Just look at President Obama. He was fairly pro-transparency on issues such as our national security prior to moving into the White House. Then it seems once he actually learned the insides of what presidents find out — his stance seemed to change.
Does it ever occur to people that there’s a whole lot going on in the world of national security that we don’t have a clue about? That there’s a reason why a lot of this needs to be kept secret?
Isn’t it kind of ridiculous that we build these strong opinions about our national security when we honestly have no idea what really goes on?
Americans love our freedom and security, but the truth is we really don’t want to know how we keep it.
It’s like the analogy I used about steak. Millions of Americans love a good steak. Just most of them don’t want to meet the cow or see how it was butchered before eating it.
What Edward Snowden did was illegally take millions of classified documents, went public with them — then tried to turn himself into a celebrity.
Hell, did you see the ridiculous video he released around Christmas? He went on some rant about children never being able to know privacy and how we carry around with us devices which allow us to be tracked at every moment (I’m assuming he meant cell phones).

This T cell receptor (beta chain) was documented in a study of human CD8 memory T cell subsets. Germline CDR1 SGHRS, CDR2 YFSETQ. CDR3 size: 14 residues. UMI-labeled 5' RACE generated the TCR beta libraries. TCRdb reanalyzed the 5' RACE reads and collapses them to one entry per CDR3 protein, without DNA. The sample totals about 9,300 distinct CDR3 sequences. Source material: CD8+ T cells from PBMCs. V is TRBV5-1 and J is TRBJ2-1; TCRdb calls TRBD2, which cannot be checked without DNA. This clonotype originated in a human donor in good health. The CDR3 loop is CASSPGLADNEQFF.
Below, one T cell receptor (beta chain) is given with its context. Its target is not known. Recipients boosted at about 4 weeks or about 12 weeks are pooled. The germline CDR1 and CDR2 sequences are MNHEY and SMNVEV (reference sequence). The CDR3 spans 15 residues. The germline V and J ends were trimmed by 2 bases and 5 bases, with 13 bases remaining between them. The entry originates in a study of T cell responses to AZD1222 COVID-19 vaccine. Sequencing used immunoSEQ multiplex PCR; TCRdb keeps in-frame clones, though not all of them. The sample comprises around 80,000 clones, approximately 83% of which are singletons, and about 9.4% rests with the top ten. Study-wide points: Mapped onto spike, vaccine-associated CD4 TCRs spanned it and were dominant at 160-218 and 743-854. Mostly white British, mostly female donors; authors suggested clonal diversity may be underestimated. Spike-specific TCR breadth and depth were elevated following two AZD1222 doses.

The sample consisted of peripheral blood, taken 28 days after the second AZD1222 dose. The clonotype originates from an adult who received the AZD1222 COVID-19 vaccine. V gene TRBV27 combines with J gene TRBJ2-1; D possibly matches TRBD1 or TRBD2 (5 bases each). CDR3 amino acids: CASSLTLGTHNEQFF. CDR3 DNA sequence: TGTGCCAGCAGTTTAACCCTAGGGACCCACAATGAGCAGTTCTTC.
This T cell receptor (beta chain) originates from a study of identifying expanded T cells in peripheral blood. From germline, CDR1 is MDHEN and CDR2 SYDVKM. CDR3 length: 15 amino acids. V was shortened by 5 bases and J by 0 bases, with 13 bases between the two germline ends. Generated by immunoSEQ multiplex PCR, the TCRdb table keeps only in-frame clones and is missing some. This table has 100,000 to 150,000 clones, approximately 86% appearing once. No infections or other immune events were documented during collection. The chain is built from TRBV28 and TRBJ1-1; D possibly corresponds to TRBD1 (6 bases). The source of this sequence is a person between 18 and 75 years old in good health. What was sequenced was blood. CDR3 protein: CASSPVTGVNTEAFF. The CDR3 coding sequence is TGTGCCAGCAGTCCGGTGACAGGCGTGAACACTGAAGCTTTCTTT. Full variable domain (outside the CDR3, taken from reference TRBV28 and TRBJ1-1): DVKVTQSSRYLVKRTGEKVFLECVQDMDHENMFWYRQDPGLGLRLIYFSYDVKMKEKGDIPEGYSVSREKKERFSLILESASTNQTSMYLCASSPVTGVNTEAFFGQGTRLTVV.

“A child born today will grow up with no conception of privacy at all. They’ll never know what it means to have a private moment to themselves, an unrecorded, unanalysed thought. And that’s a problem because privacy matters; privacy is what allows us to determine who we are and who we want to be.”
What the hell does that even mean? Privacy is what allows us to determine who we are and who we want to be? Actually sociology says our peers, environment and family are the biggest determining factors in how we turn out and ultimately who we choose to be.
What he said is just some babbling philosophical b.s. that might sound great to those who want to agree with him — it just doesn’t make any sense. It’s nothing more than over the top rhetoric.
Besides, who was really “shocked” by what he released? It’s been my understanding, judging by many of the reactions that I’ve seen, that most Americans kind of figured this was going on anyway. So was anything Snowden “brought to light” really that groundbreaking?